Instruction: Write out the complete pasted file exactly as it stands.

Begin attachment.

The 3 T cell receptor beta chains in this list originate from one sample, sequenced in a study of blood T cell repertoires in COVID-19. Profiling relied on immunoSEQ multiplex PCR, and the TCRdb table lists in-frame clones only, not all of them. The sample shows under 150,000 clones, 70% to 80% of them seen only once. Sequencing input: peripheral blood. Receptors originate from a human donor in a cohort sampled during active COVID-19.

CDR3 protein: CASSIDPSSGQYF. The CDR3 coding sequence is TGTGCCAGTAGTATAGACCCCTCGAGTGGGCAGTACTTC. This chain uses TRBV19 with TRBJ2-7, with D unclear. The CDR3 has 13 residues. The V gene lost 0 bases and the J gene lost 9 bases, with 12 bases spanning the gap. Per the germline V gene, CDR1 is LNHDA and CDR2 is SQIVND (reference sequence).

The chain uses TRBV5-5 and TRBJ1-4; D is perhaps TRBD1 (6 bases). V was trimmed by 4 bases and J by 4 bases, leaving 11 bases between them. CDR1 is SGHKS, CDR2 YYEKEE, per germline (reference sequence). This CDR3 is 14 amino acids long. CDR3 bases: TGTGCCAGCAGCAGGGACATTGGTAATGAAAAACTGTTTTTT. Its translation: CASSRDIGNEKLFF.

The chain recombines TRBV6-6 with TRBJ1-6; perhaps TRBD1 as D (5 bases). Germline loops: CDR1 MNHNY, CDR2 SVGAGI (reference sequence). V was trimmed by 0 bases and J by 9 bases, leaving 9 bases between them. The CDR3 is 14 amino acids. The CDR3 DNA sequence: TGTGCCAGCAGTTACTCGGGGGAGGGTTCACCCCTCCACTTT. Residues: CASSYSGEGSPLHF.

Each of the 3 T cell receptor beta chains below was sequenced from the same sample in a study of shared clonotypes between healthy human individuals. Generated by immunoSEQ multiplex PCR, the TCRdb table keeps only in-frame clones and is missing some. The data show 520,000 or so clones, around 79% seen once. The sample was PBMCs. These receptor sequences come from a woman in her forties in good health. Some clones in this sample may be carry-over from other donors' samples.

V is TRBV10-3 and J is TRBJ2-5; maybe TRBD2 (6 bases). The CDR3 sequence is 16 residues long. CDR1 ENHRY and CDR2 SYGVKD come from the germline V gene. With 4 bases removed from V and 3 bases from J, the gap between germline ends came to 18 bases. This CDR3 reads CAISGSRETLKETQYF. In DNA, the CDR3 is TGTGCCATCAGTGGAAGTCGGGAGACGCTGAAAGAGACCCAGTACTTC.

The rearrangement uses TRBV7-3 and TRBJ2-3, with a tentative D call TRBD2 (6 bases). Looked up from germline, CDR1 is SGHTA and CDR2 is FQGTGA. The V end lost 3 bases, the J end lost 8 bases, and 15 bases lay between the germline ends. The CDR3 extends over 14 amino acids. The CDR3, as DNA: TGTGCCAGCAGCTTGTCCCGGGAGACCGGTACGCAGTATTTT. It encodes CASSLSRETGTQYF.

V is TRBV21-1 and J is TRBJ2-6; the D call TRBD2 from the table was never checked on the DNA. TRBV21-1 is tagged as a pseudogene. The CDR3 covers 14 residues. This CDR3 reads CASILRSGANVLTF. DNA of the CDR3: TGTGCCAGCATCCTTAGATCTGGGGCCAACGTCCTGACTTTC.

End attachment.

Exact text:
The 3 T cell receptor beta chains in this list originate from one sample, sequenced in a study of blood T cell repertoires in COVID-19. Profiling relied on immunoSEQ multiplex PCR, and the TCRdb table lists in-frame clones only, not all of them. The sample shows under 150,000 clones, 70% to 80% of them seen only once. Sequencing input: peripheral blood. Receptors originate from a human donor in a cohort sampled during active COVID-19.

CDR3 protein: CASSIDPSSGQYF. The CDR3 coding sequence is TGTGCCAGTAGTATAGACCCCTCGAGTGGGCAGTACTTC. This chain uses TRBV19 with TRBJ2-7, with D unclear. The CDR3 has 13 residues. The V gene lost 0 bases and the J gene lost 9 bases, with 12 bases spanning the gap. Per the germline V gene, CDR1 is LNHDA and CDR2 is SQIVND (reference sequence).

The chain uses TRBV5-5 and TRBJ1-4; D is perhaps TRBD1 (6 bases). V was trimmed by 4 bases and J by 4 bases, leaving 11 bases between them. CDR1 is SGHKS, CDR2 YYEKEE, per germline (reference sequence). This CDR3 is 14 amino acids long. CDR3 bases: TGTGCCAGCAGCAGGGACATTGGTAATGAAAAACTGTTTTTT. Its translation: CASSRDIGNEKLFF.

The chain recombines TRBV6-6 with TRBJ1-6; perhaps TRBD1 as D (5 bases). Germline loops: CDR1 MNHNY, CDR2 SVGAGI (reference sequence). V was trimmed by 0 bases and J by 9 bases, leaving 9 bases between them. The CDR3 is 14 amino acids. The CDR3 DNA sequence: TGTGCCAGCAGTTACTCGGGGGAGGGTTCACCCCTCCACTTT. Residues: CASSYSGEGSPLHF.

Each of the 3 T cell receptor beta chains below was sequenced from the same sample in a study of shared clonotypes between healthy human individuals. Generated by immunoSEQ multiplex PCR, the TCRdb table keeps only in-frame clones and is missing some. The data show 520,000 or so clones, around 79% seen once. The sample was PBMCs. These receptor sequences come from a woman in her forties in good health. Some clones in this sample may be carry-over from other donors' samples.

V is TRBV10-3 and J is TRBJ2-5; maybe TRBD2 (6 bases). The CDR3 sequence is 16 residues long. CDR1 ENHRY and CDR2 SYGVKD come from the germline V gene. With 4 bases removed from V and 3 bases from J, the gap between germline ends came to 18 bases. This CDR3 reads CAISGSRETLKETQYF. In DNA, the CDR3 is TGTGCCATCAGTGGAAGTCGGGAGACGCTGAAAGAGACCCAGTACTTC.

The rearrangement uses TRBV7-3 and TRBJ2-3, with a tentative D call TRBD2 (6 bases). Looked up from germline, CDR1 is SGHTA and CDR2 is FQGTGA. The V end lost 3 bases, the J end lost 8 bases, and 15 bases lay between the germline ends. The CDR3 extends over 14 amino acids. The CDR3, as DNA: TGTGCCAGCAGCTTGTCCCGGGAGACCGGTACGCAGTATTTT. It encodes CASSLSRETGTQYF.

V is TRBV21-1 and J is TRBJ2-6; the D call TRBD2 from the table was never checked on the DNA. TRBV21-1 is tagged as a pseudogene. The CDR3 covers 14 residues. This CDR3 reads CASILRSGANVLTF. DNA of the CDR3: TGTGCCAGCATCCTTAGATCTGGGGCCAACGTCCTGACTTTC.